Allergy to Cow's Milk

Allergy to Cow's Milk: Overview

Although cow's milk allergy and cow's milk intolerance (lactose intolerance) are two different terms, they are often used interchangeably, resulting in confusion both in clinical practice and in research reports.  Cow's milk allergy is an immunologically mediated reaction to cow's milk proteins that may involve the gastro-intestinal tract, skin, respiratory tract, or multiple systems, i.e. systemic anaphylaxis.

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Incidence

Its prevalence in the general population is probably 1 to 3%, being highest in infants and lowest in adults.

Treatment and Prevention

Living with a milk allergy in a dairy-oriented culture is not as difficult as you might think.  There are a lot of nondairy foods you can substitute for milk or milk products.  You can try calcium-enriched rice milk or soy milk – these now come in vanilla and other flavors.  Goat's milk isn't a good alternative; its protein is similar to that in cow's milk and may cause the same allergic reaction.

People are usually understanding when it comes to food allergies: nobody wants to have to call an ambulance! When eating out, order the simplest foods and ask detailed questions about menu items.  At a friend's house, explain your situation and don't be embarrassed to ask questions if you're staying for a meal.

Having a milk allergy doesn't mean you can't still enjoy eating.  In fact, some people think that some of the milk substitutes – like vanilla soy milk – taste better than regular cow's milk.  As with any specialized diet, you'll probably find avoiding milk gives you the opportunity to explore and discover some great foods that you'd never have found otherwise!

Prognosis

Even though it can cause severe morbidity and even fatality, dietary elimination is associated with good prognosis.

Signs, symptoms & indicators of Allergy to Cow's Milk:

Symptoms - Allergy

Above average sneezing frequency or frequent sneezing / attacks

"Allergy to cow's milk proteins has been defined as any adverse reaction mediated by immunological mechanisms to one or several of these proteins.  Reactions to cow's milk have been classified according on their onset as immediate (< 45 min) or delayed-type (from 2 hours to days).  In the challenge test, 10 hours after milk intake the patient presented serous rhinorrea, sneezing and nasal blockade." [J Investig Allergol Clin Immunol, 1998 Jul, 8: p.4]

Symptoms - Head - Nose

Symptoms - Metabolic

Frequent colds/flus

"Symptoms of milk-protein allergy include cough, choking, gasping, nose colds, asthma, sneezing attacks..." [Annals of Allergy, 1951; 9]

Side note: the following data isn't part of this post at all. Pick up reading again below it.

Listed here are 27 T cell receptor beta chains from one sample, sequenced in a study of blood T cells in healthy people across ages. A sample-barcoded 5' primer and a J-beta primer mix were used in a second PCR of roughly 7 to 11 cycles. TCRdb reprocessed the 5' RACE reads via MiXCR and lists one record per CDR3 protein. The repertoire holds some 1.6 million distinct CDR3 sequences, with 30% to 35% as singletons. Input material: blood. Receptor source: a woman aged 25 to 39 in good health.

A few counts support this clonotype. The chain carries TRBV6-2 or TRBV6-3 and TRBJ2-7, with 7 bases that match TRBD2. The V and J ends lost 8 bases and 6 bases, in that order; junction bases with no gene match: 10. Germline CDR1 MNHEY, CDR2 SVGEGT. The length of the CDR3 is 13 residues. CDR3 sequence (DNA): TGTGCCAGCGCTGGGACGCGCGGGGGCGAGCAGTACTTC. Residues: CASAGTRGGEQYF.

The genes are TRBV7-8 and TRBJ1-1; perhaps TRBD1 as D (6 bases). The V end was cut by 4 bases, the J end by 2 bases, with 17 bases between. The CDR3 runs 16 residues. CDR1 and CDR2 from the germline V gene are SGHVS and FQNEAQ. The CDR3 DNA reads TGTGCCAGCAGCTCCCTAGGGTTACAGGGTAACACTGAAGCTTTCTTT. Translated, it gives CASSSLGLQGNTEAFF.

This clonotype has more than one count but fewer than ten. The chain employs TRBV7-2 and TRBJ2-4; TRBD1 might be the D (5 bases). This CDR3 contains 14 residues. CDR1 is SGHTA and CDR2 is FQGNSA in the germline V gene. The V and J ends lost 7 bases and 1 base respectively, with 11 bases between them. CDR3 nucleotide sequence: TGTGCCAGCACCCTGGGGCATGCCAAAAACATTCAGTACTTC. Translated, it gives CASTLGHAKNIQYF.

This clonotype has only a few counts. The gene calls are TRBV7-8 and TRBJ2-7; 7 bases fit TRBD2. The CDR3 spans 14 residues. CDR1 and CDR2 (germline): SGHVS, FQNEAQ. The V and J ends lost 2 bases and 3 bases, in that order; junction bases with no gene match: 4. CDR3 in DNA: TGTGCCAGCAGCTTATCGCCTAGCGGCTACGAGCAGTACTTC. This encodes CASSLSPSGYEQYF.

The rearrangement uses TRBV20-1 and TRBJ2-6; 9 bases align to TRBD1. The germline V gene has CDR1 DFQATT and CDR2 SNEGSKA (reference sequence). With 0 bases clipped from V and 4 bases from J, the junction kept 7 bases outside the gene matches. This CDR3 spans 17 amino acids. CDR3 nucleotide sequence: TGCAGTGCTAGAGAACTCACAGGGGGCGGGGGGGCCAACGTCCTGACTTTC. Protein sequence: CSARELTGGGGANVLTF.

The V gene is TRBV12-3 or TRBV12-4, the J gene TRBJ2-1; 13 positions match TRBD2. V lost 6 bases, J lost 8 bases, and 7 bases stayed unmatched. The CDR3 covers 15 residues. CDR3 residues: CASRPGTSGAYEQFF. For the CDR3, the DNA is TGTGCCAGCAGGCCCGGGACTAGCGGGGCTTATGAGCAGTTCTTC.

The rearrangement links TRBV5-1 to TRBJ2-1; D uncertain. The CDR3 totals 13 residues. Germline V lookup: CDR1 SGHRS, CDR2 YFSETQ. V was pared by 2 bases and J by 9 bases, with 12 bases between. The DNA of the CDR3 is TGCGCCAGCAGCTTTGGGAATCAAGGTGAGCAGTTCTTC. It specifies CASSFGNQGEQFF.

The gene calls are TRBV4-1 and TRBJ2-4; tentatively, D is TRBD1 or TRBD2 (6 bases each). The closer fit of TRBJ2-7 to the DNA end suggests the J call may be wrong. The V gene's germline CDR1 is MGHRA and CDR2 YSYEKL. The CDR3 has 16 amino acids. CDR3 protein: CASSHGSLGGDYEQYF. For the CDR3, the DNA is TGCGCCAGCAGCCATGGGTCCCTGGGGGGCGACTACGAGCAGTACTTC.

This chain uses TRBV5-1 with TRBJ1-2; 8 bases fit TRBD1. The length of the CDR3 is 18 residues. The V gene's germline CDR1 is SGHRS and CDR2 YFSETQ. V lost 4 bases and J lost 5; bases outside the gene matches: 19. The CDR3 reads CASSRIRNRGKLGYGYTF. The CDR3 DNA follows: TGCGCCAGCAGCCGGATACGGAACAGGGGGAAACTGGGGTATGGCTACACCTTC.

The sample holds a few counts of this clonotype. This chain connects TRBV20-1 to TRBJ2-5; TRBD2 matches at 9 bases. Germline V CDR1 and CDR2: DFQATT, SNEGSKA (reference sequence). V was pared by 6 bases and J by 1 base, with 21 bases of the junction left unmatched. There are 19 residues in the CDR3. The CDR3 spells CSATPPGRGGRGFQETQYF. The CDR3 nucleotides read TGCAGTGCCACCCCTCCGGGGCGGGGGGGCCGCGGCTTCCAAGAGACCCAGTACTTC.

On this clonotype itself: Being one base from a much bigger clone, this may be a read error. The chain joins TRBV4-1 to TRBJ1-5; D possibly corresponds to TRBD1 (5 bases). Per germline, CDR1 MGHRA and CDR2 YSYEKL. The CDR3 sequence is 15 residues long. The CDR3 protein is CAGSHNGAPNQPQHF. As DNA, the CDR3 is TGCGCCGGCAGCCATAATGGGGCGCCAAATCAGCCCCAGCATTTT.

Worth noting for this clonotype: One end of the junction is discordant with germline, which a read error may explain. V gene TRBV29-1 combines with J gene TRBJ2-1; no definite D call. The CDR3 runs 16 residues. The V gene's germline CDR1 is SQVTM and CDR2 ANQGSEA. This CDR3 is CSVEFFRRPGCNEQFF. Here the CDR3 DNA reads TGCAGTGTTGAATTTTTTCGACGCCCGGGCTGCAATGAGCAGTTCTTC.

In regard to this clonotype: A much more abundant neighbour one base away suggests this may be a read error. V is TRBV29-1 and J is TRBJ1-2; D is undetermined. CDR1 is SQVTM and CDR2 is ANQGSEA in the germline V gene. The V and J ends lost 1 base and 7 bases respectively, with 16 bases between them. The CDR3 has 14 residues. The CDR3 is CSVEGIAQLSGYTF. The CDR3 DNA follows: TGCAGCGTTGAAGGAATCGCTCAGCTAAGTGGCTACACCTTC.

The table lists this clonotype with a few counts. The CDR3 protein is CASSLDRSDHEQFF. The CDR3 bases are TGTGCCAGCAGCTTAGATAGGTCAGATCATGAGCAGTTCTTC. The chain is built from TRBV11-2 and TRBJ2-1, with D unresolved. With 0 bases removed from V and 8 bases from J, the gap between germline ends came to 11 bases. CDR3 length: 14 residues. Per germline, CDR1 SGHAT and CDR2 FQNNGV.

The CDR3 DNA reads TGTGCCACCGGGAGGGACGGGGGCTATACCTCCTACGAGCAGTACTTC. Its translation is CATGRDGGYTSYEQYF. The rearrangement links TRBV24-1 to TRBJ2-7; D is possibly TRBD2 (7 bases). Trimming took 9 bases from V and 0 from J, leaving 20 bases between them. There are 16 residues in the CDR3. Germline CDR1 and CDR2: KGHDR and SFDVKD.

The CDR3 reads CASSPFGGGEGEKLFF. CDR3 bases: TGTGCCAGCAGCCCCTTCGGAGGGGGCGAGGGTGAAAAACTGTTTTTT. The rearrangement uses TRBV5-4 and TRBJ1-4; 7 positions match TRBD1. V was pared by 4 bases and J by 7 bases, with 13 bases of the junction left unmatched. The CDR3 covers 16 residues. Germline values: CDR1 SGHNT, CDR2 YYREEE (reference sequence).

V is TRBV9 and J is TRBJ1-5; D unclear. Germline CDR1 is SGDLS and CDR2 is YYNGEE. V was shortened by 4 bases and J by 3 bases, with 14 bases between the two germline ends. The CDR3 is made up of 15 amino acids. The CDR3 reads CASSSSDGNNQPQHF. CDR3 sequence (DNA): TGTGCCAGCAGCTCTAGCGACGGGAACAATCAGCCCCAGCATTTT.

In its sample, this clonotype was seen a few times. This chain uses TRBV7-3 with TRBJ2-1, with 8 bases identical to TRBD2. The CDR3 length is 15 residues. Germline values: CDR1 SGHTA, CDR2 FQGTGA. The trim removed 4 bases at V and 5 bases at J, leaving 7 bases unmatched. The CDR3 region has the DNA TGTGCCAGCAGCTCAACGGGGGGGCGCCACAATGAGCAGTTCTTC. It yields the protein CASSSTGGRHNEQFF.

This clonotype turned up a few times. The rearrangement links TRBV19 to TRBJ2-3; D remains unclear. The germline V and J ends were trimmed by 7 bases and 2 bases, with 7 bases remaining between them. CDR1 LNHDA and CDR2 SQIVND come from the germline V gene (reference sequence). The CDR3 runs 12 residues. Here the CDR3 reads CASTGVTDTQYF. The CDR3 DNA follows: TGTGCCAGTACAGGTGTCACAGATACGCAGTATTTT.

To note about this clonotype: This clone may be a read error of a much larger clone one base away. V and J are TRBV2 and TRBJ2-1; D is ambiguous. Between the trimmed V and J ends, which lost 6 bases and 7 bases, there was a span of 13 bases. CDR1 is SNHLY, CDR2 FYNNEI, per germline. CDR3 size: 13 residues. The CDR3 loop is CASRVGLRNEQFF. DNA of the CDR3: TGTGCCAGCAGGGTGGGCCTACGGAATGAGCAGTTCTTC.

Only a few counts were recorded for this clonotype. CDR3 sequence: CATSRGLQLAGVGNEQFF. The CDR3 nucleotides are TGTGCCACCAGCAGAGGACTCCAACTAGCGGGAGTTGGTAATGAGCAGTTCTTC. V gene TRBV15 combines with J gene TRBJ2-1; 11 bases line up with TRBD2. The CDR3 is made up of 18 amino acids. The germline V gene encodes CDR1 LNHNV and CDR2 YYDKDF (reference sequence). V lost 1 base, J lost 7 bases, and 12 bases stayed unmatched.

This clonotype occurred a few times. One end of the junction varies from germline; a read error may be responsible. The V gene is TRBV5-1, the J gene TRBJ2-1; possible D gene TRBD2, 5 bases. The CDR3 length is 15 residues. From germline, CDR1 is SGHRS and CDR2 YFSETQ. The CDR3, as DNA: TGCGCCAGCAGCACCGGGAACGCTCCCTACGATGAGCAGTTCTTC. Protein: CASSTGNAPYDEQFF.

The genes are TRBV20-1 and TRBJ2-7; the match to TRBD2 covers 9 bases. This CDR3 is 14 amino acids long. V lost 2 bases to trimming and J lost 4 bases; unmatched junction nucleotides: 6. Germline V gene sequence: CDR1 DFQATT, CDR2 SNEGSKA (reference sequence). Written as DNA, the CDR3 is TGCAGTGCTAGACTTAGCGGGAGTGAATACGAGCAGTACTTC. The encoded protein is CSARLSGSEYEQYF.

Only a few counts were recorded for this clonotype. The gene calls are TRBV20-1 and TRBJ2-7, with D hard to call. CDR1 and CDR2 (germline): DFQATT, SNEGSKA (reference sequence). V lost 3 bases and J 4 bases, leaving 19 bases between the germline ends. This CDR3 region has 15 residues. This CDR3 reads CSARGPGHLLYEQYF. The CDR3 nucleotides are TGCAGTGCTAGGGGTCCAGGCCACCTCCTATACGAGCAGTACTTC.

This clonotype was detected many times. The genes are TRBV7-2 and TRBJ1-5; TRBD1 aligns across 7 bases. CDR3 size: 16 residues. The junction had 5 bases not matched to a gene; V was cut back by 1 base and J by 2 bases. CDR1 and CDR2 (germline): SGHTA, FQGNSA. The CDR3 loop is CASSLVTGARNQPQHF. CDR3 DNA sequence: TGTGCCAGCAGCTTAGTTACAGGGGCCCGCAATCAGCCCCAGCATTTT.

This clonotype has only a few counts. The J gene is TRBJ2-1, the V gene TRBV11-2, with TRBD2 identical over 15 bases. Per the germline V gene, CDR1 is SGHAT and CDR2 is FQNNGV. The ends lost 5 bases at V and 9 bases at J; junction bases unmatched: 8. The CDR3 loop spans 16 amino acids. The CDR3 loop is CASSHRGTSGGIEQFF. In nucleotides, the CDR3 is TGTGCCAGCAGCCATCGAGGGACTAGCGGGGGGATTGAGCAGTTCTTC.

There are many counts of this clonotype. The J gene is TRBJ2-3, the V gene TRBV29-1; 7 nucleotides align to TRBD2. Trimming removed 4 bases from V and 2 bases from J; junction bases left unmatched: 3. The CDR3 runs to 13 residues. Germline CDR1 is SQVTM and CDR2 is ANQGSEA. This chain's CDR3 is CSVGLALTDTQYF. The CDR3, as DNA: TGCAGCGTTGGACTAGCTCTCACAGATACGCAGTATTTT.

Symptoms - Respiratory

Recent/chronic productive cough

Respiratory symptoms of milk-protein allergy can include coughing, choking, gasping, nose colds, asthma and sneezing attacks.  [Annals of Allergy, 1951; p.9]

Conditions that suggest Allergy to Cow's Milk:

Digestion

Lactose Intolerance

One study found that of 24 milk-allergic individuals studied, half were found to be lactose intolerant.

Metabolic

Respiratory

Asthma

"Symptoms of milk-protein allergy include cough, choking, gasping, nose colds, asthma, sneezing attacks..." [Annals of Allergy, 1951; 9]

Skin-Hair-Nails

Uro-Genital

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Allergy to Cow's Milk suggests the following may be present:

Allergy

Recommendations for Allergy to Cow's Milk:

Diet

Plant-Based Nutrition

Vegan foods, which can be bought at health food stores and many other places, are made without any animal products, such as eggs or milk.  Be careful to read the labels of soy cheeses, though.  They may say "milk-free," but they could contain milk protein.  For your sweet tooth, soy- or rice-based frozen desserts, sorbets, and puddings are good substitutes for ice cream, as are ice pops.  For baking, milk substitutes work as well as milk and some even come out better.  Dairy-free margarine works as well as butter for recipes and spreading on a bagel.  You might also want to look for foods labeled "parve" or "pareve": they are usually made without milk products according to kosher dietary laws.  Kosher foods that are marked with a "D" are dairy and shouldn't be eaten.  Those marked with "D.E." were made using dairy equipment and shouldn't be risked either.

Fried Foods Avoidance

Try to avoid fried and battered foods, because even if the batter doesn't contain milk products, the oil used to fry the foods may have been used to fry something that did contain milk.

Digestion

Probiotics

Oral administration of probiotic bacteria has been shown to stabilize intestinal integrity, promote local IgA production and reduce intestinal inflammation in atopic individuals with cow's-milk allergy.

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